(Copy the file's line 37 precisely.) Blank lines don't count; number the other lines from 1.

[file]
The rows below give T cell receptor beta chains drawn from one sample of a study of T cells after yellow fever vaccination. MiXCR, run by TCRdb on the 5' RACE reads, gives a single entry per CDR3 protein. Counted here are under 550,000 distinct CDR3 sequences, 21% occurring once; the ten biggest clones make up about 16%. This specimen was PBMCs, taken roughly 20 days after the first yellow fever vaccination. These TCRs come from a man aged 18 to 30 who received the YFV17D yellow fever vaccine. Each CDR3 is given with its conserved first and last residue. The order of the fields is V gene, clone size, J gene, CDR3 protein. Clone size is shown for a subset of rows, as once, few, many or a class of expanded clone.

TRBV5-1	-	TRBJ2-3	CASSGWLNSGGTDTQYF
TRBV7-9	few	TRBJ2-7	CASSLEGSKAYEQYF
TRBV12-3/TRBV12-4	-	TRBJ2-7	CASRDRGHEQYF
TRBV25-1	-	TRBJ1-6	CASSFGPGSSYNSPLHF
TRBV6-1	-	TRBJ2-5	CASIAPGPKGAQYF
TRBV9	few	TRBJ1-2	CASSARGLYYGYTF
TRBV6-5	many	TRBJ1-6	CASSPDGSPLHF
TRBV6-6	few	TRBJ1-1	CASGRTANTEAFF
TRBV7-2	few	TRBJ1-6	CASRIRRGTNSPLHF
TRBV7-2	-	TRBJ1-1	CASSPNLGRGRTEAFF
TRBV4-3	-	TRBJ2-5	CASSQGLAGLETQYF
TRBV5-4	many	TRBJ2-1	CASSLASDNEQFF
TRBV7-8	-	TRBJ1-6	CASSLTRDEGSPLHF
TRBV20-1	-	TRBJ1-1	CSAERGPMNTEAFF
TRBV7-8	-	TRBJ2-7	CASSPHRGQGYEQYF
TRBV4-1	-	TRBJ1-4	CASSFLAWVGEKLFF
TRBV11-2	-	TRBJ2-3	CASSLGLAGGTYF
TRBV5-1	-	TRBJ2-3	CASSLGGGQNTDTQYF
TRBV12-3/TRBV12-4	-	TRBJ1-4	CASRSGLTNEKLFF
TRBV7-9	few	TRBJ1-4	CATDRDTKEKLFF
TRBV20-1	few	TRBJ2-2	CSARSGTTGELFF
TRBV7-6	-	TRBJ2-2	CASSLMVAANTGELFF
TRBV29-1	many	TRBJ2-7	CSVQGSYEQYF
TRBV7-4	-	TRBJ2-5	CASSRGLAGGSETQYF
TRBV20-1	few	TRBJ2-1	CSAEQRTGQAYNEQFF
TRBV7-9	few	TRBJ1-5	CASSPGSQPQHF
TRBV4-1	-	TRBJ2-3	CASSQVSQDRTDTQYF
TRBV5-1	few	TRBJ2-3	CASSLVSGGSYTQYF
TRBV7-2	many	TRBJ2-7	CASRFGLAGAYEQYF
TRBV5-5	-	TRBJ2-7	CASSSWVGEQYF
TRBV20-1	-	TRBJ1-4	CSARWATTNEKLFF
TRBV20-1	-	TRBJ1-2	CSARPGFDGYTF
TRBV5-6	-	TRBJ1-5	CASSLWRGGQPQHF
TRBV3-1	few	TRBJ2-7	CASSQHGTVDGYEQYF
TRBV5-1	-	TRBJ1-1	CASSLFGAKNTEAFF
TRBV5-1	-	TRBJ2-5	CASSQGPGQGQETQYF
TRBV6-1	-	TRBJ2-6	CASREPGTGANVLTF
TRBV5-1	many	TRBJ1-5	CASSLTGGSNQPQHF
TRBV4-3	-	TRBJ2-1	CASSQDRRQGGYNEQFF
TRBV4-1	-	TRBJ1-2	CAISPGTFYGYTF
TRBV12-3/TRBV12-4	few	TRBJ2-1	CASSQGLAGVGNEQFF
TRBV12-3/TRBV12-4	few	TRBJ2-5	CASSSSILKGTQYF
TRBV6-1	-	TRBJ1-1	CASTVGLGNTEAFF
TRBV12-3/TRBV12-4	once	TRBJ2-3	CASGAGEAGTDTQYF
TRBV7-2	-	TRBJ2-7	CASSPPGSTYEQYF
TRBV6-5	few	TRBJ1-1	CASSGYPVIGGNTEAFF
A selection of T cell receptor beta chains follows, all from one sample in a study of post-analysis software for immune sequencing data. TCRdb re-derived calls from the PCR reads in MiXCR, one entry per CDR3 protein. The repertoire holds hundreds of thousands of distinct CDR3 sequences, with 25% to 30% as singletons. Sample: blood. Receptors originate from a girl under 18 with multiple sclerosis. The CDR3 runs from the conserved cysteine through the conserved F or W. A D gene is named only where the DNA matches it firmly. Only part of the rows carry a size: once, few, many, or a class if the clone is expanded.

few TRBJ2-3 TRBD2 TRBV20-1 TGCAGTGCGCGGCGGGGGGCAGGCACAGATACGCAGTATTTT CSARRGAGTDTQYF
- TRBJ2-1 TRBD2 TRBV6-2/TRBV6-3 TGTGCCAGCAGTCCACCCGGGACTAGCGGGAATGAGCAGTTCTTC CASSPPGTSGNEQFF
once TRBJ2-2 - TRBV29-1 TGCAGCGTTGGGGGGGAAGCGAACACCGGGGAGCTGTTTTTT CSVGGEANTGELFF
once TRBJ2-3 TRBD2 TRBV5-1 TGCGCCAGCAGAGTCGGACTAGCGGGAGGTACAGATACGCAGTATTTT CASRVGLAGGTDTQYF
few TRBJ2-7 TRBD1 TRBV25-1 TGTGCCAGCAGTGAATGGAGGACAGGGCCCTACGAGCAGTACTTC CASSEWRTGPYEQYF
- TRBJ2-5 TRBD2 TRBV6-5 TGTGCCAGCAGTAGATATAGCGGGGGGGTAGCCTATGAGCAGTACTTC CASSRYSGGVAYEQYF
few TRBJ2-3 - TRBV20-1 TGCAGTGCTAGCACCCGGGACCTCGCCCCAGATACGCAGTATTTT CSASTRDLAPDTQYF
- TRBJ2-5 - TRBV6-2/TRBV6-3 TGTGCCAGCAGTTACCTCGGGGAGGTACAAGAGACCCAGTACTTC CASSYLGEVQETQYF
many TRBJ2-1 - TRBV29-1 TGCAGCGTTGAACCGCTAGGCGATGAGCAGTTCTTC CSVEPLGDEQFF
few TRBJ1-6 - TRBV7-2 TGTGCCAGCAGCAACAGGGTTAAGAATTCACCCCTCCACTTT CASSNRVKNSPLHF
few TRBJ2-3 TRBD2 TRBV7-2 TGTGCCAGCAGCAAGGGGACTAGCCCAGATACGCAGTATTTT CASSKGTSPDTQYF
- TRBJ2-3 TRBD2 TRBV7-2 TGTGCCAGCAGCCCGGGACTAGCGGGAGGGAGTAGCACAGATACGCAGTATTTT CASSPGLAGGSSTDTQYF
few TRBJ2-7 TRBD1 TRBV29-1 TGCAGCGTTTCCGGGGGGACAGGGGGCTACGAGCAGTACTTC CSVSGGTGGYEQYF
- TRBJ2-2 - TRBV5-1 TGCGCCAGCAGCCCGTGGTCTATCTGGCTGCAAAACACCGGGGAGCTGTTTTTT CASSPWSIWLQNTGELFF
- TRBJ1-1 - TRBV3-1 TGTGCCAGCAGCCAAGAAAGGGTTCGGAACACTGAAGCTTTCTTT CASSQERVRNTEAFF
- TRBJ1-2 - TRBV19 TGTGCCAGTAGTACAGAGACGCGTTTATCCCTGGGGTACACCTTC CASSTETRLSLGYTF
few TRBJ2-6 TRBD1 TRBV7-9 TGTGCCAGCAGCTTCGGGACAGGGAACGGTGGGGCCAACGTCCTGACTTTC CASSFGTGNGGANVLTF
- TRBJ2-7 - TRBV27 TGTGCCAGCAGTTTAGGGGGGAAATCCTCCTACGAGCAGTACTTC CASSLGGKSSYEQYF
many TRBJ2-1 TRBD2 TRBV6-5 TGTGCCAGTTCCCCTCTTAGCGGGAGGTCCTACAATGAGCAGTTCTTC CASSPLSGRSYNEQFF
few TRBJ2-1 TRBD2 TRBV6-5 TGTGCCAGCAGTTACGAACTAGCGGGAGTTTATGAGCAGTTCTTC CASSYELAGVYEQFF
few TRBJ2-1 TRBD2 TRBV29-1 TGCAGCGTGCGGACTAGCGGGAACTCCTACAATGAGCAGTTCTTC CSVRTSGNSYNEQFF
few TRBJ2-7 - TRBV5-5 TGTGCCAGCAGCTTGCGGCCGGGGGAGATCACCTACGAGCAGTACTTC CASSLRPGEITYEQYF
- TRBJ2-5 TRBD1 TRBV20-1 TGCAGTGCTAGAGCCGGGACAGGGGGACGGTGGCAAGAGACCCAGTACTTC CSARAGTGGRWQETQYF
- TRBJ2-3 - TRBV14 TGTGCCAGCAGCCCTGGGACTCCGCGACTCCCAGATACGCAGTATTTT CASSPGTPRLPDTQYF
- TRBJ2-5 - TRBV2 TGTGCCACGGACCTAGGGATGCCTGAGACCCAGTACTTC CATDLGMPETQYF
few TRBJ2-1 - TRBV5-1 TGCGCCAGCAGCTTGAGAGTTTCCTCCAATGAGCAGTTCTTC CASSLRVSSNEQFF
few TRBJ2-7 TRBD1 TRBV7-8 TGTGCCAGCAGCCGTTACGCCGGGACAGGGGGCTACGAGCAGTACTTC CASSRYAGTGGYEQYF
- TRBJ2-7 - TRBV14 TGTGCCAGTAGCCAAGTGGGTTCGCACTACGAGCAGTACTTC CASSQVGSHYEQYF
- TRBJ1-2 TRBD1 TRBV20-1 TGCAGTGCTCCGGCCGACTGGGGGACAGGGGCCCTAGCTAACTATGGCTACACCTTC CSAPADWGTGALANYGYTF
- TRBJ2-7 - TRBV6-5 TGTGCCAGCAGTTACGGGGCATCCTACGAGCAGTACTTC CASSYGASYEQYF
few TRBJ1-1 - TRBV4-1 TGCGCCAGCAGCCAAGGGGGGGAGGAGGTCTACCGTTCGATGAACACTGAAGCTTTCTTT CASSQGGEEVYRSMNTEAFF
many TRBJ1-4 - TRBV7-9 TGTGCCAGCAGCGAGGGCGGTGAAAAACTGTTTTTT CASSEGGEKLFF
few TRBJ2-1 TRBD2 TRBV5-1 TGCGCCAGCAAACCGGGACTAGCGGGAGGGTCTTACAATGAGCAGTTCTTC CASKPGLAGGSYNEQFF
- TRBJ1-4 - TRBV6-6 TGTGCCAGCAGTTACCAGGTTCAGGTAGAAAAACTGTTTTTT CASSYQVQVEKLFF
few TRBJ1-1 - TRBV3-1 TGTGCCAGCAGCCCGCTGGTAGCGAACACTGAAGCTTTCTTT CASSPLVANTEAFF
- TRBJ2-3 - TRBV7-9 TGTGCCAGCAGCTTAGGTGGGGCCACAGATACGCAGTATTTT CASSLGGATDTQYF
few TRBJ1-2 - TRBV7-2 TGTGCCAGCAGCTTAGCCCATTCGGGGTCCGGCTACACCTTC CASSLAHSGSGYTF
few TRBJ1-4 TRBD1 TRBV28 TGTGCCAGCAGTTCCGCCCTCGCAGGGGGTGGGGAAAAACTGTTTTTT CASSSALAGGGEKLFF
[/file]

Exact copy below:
TRBV5-1	-	TRBJ2-5	CASSQGPGQGQETQYF